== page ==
If eating one apple a day can keep the doctor away, more of this good thing must be better, right?
Well, in this case, it appears that two apples a day can keep your cholesterol down. In a new study, researchers have found that adults who regularly consume apples saw their cholesterol levels drop by four percent compared against those who drank apple juice.
Apples are rich in a few phytonutrients: plant-based nutrients that can contribute to human health. When it comes to apples, they are rich in fiber and a set of micro-nutrients known as polyphenols. Health experts think these natural compounds play a major role in cholesterol reduction because they fuel bacteria in the gut that helps reduce cholesterol in the blood stream.
Cholesterol, of course, contributes to stiffening and narrowing of the arteries. It can also raise risk of both heart attack and stroke.
According to researcher Dr. Thanasis Koutsos, “One of the clear findings from this study is that simple small changes in our diet such as the daily introduction of two apples may have an important impact on markers of heart health.”
Now, it is crucial to note that the research involved a specific type of apple—known as Renetta Canada—which is particularly high in polyphenols (which, it should be noted, are also common to other fruits and vegetables). The presence of these polyphenols could serve to explain why two [Renetta Canada] apples per day appear to relax blood vessels under the skin.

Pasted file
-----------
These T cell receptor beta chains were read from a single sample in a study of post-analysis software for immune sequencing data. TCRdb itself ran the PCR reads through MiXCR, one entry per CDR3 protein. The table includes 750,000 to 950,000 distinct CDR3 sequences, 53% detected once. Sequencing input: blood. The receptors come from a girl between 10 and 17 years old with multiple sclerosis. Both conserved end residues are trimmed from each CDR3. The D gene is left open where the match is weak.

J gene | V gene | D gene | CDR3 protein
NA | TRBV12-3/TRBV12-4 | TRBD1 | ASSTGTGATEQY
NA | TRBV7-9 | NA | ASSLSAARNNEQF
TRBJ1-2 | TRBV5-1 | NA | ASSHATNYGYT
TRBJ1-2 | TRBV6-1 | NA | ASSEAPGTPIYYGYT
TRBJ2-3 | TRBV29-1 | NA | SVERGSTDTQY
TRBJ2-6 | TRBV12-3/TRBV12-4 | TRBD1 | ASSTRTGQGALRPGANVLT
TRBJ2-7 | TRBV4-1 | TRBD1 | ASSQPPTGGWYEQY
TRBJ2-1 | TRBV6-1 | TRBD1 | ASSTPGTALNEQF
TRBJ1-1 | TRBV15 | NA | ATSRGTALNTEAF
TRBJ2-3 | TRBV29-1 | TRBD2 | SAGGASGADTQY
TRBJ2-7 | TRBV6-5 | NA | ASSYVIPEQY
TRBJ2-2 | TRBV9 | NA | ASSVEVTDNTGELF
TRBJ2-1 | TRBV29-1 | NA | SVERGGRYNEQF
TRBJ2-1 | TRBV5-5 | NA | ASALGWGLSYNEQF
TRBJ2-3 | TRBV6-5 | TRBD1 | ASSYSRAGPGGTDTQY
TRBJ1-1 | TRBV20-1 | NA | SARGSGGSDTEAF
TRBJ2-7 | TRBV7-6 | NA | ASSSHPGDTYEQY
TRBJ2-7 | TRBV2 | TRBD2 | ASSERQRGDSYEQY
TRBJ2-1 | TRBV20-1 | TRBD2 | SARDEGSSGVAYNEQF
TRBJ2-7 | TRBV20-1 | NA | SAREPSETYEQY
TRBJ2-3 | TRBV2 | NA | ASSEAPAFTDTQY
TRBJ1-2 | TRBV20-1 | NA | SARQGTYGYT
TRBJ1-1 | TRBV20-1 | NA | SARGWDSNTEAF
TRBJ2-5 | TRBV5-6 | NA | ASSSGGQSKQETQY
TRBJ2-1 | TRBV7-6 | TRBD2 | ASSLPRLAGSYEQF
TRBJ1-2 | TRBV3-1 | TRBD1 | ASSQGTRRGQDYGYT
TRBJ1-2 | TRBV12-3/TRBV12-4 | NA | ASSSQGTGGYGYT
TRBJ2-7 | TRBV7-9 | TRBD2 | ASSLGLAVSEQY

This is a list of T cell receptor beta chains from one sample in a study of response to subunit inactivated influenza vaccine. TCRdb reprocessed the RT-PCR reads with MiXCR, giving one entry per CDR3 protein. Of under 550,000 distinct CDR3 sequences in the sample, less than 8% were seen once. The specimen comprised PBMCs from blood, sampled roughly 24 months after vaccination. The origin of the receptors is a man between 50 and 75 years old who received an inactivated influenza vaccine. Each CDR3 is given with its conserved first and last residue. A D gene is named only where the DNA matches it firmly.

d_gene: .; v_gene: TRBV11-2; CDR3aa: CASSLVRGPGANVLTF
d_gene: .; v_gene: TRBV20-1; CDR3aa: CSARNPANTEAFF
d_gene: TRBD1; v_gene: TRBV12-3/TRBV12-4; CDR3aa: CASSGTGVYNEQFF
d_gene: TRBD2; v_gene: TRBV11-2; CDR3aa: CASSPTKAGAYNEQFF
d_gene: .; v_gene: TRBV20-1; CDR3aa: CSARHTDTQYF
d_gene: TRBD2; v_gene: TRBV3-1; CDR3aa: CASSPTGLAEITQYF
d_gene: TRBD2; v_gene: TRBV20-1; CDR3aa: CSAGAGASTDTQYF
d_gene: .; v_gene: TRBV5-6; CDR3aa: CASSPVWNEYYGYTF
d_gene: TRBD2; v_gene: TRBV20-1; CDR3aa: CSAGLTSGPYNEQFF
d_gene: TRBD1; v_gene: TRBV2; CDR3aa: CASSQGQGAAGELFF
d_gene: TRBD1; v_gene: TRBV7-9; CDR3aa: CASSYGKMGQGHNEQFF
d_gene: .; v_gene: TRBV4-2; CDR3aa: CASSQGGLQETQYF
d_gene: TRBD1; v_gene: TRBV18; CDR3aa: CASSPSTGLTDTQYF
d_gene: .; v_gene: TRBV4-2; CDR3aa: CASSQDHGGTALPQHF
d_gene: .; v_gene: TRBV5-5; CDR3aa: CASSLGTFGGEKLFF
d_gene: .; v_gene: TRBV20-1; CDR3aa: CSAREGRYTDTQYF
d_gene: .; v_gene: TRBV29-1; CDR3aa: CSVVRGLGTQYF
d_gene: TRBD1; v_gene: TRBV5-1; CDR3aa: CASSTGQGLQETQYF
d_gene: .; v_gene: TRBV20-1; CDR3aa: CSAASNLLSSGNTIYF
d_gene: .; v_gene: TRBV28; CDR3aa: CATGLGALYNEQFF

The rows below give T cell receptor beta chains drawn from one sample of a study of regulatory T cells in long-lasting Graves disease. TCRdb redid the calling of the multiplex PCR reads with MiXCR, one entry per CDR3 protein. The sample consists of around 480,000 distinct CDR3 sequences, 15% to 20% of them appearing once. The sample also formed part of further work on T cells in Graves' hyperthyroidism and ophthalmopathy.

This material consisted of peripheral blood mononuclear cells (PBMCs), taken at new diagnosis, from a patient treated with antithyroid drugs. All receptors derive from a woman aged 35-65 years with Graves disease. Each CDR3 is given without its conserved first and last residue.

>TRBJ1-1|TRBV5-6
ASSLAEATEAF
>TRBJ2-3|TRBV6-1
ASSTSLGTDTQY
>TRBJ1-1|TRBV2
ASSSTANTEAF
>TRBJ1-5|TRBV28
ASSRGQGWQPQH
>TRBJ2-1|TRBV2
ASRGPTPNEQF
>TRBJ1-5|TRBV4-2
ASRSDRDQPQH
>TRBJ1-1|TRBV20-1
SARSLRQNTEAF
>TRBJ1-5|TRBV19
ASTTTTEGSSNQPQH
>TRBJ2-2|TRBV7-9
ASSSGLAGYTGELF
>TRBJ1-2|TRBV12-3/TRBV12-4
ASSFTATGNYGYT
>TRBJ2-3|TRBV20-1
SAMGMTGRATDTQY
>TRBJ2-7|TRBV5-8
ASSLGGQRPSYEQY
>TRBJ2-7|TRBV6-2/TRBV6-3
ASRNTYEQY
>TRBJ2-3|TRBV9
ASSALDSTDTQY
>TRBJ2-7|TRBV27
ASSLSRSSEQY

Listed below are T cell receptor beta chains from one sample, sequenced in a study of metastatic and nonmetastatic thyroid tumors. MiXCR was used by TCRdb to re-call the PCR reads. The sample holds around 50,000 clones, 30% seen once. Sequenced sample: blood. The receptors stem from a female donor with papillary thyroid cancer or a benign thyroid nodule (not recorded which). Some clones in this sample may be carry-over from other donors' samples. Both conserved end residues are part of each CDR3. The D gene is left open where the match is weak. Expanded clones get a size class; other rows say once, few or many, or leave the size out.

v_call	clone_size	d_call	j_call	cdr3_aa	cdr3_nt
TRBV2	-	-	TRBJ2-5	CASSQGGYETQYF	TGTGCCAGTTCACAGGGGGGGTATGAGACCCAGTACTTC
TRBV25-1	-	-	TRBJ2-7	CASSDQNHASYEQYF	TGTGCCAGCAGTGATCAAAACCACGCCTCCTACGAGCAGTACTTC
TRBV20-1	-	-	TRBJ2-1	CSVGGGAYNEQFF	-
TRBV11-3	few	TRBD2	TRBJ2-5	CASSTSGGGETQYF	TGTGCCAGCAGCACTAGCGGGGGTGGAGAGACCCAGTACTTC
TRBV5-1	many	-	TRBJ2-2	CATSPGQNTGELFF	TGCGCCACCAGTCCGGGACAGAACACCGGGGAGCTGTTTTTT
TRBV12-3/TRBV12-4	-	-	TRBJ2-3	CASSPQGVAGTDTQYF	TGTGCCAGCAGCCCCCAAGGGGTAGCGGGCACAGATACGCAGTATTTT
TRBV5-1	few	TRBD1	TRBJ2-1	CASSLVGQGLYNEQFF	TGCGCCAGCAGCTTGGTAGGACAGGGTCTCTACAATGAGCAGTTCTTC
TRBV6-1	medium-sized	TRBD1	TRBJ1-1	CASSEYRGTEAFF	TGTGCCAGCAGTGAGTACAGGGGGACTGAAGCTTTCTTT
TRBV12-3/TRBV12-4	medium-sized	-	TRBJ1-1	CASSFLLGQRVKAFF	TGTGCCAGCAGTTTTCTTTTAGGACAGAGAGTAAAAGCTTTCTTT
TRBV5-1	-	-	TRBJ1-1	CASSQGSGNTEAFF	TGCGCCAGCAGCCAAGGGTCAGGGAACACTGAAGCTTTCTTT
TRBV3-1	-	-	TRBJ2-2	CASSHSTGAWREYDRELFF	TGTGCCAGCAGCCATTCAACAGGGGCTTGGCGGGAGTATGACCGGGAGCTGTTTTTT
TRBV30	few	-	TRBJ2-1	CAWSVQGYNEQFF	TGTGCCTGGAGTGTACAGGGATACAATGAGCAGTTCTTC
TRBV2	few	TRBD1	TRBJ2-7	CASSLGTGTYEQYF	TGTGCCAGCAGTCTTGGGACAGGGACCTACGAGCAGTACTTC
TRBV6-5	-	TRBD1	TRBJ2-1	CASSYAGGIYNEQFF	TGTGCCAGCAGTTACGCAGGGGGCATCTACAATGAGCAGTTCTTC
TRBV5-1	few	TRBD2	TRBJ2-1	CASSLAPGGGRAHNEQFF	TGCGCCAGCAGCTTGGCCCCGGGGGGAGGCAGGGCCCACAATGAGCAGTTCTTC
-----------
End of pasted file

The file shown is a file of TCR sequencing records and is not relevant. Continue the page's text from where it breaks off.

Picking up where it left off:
It is also not exactly clear if it is the fiber or polyphenols in these particular apples that are responsible for the results found in the study.
As such, University of Reading Hugh Sinclair Unit of Human Nutrition Professor, Julie Lovegrove, explains, “People who ate daily two large apples high in polyphenols had lower LDL cholesterol, also known as ‘bad’ cholesterol, and no reduction in good cholesterol compared to people having an apple-based drink.”
Indeed, the study followed 40 people of middle age and observed that those who ate two apples a day for two months had lower cholesterol than those who drank juice.
The lead study author goes on to say, “We believe the fiber and polyphenols in apples are important, and apples are a popular fruit among all ages, which are easy to eat and make great snack foods.”